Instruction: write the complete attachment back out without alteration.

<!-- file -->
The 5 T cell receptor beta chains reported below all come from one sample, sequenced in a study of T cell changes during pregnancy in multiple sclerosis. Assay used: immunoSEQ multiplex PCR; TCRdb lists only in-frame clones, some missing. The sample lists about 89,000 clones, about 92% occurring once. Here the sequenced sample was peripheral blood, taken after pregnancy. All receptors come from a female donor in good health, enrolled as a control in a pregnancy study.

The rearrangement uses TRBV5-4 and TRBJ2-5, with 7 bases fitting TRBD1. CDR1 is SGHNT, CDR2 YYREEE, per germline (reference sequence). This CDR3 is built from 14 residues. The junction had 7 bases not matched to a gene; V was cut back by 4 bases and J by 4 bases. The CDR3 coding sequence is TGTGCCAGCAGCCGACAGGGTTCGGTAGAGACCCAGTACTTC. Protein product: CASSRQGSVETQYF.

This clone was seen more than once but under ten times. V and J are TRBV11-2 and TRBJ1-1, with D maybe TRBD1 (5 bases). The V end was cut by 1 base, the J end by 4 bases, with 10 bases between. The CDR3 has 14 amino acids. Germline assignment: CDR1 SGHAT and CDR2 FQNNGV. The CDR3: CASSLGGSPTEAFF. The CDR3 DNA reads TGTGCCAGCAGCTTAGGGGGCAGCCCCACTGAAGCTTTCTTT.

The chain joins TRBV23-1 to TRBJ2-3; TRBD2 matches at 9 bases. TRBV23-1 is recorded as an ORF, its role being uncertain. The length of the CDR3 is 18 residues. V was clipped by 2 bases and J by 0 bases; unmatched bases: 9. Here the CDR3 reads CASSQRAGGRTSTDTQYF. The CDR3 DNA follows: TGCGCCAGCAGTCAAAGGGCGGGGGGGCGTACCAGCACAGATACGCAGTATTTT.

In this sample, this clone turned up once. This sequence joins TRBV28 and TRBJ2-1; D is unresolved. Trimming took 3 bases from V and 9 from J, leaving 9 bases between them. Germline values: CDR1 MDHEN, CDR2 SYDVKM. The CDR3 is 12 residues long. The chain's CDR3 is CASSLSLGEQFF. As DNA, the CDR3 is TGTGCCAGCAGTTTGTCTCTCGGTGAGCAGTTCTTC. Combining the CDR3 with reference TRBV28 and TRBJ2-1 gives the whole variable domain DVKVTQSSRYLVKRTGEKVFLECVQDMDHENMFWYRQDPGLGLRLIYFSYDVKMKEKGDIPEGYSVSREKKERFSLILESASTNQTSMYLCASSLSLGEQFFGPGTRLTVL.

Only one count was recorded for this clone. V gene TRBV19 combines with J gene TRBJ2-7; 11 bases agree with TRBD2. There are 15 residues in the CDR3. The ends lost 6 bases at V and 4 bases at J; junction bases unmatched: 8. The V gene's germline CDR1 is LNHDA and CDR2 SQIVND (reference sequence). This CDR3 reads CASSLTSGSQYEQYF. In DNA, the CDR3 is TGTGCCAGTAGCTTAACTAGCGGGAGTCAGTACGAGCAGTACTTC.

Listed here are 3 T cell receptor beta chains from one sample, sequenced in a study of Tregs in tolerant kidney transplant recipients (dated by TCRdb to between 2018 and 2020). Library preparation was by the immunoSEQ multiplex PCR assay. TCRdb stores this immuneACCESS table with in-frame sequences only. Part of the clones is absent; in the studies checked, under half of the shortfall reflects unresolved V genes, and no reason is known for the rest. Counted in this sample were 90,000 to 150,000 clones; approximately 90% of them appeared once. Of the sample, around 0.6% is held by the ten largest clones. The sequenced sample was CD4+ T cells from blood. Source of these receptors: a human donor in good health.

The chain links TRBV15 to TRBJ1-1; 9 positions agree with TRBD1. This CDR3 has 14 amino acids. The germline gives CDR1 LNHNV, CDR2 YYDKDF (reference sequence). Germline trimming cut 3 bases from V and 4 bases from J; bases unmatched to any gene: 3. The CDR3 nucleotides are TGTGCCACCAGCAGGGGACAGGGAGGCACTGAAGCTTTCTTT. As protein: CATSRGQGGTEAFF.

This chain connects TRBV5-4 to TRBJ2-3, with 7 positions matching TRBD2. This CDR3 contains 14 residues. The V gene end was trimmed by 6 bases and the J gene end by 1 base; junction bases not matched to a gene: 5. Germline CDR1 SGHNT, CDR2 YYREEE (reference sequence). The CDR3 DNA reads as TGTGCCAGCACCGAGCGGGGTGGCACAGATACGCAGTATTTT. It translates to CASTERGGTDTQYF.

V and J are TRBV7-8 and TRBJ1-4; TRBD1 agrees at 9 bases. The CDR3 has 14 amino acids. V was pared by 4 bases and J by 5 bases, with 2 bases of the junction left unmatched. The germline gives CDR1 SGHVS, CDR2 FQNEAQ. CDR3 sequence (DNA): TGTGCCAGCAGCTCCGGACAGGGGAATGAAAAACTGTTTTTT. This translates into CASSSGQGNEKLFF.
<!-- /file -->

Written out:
The 5 T cell receptor beta chains reported below all come from one sample, sequenced in a study of T cell changes during pregnancy in multiple sclerosis. Assay used: immunoSEQ multiplex PCR; TCRdb lists only in-frame clones, some missing. The sample lists about 89,000 clones, about 92% occurring once. Here the sequenced sample was peripheral blood, taken after pregnancy. All receptors come from a female donor in good health, enrolled as a control in a pregnancy study.

The rearrangement uses TRBV5-4 and TRBJ2-5, with 7 bases fitting TRBD1. CDR1 is SGHNT, CDR2 YYREEE, per germline (reference sequence). This CDR3 is built from 14 residues. The junction had 7 bases not matched to a gene; V was cut back by 4 bases and J by 4 bases. The CDR3 coding sequence is TGTGCCAGCAGCCGACAGGGTTCGGTAGAGACCCAGTACTTC. Protein product: CASSRQGSVETQYF.

This clone was seen more than once but under ten times. V and J are TRBV11-2 and TRBJ1-1, with D maybe TRBD1 (5 bases). The V end was cut by 1 base, the J end by 4 bases, with 10 bases between. The CDR3 has 14 amino acids. Germline assignment: CDR1 SGHAT and CDR2 FQNNGV. The CDR3: CASSLGGSPTEAFF. The CDR3 DNA reads TGTGCCAGCAGCTTAGGGGGCAGCCCCACTGAAGCTTTCTTT.

The chain joins TRBV23-1 to TRBJ2-3; TRBD2 matches at 9 bases. TRBV23-1 is recorded as an ORF, its role being uncertain. The length of the CDR3 is 18 residues. V was clipped by 2 bases and J by 0 bases; unmatched bases: 9. Here the CDR3 reads CASSQRAGGRTSTDTQYF. The CDR3 DNA follows: TGCGCCAGCAGTCAAAGGGCGGGGGGGCGTACCAGCACAGATACGCAGTATTTT.

In this sample, this clone turned up once. This sequence joins TRBV28 and TRBJ2-1; D is unresolved. Trimming took 3 bases from V and 9 from J, leaving 9 bases between them. Germline values: CDR1 MDHEN, CDR2 SYDVKM. The CDR3 is 12 residues long. The chain's CDR3 is CASSLSLGEQFF. As DNA, the CDR3 is TGTGCCAGCAGTTTGTCTCTCGGTGAGCAGTTCTTC. Combining the CDR3 with reference TRBV28 and TRBJ2-1 gives the whole variable domain DVKVTQSSRYLVKRTGEKVFLECVQDMDHENMFWYRQDPGLGLRLIYFSYDVKMKEKGDIPEGYSVSREKKERFSLILESASTNQTSMYLCASSLSLGEQFFGPGTRLTVL.

Only one count was recorded for this clone. V gene TRBV19 combines with J gene TRBJ2-7; 11 bases agree with TRBD2. There are 15 residues in the CDR3. The ends lost 6 bases at V and 4 bases at J; junction bases unmatched: 8. The V gene's germline CDR1 is LNHDA and CDR2 SQIVND (reference sequence). This CDR3 reads CASSLTSGSQYEQYF. In DNA, the CDR3 is TGTGCCAGTAGCTTAACTAGCGGGAGTCAGTACGAGCAGTACTTC.

Listed here are 3 T cell receptor beta chains from one sample, sequenced in a study of Tregs in tolerant kidney transplant recipients (dated by TCRdb to between 2018 and 2020). Library preparation was by the immunoSEQ multiplex PCR assay. TCRdb stores this immuneACCESS table with in-frame sequences only. Part of the clones is absent; in the studies checked, under half of the shortfall reflects unresolved V genes, and no reason is known for the rest. Counted in this sample were 90,000 to 150,000 clones; approximately 90% of them appeared once. Of the sample, around 0.6% is held by the ten largest clones. The sequenced sample was CD4+ T cells from blood. Source of these receptors: a human donor in good health.

The chain links TRBV15 to TRBJ1-1; 9 positions agree with TRBD1. This CDR3 has 14 amino acids. The germline gives CDR1 LNHNV, CDR2 YYDKDF (reference sequence). Germline trimming cut 3 bases from V and 4 bases from J; bases unmatched to any gene: 3. The CDR3 nucleotides are TGTGCCACCAGCAGGGGACAGGGAGGCACTGAAGCTTTCTTT. As protein: CATSRGQGGTEAFF.

This chain connects TRBV5-4 to TRBJ2-3, with 7 positions matching TRBD2. This CDR3 contains 14 residues. The V gene end was trimmed by 6 bases and the J gene end by 1 base; junction bases not matched to a gene: 5. Germline CDR1 SGHNT, CDR2 YYREEE (reference sequence). The CDR3 DNA reads as TGTGCCAGCACCGAGCGGGGTGGCACAGATACGCAGTATTTT. It translates to CASTERGGTDTQYF.

V and J are TRBV7-8 and TRBJ1-4; TRBD1 agrees at 9 bases. The CDR3 has 14 amino acids. V was pared by 4 bases and J by 5 bases, with 2 bases of the junction left unmatched. The germline gives CDR1 SGHVS, CDR2 FQNEAQ. CDR3 sequence (DNA): TGTGCCAGCAGCTCCGGACAGGGGAATGAAAAACTGTTTTTT. This translates into CASSSGQGNEKLFF.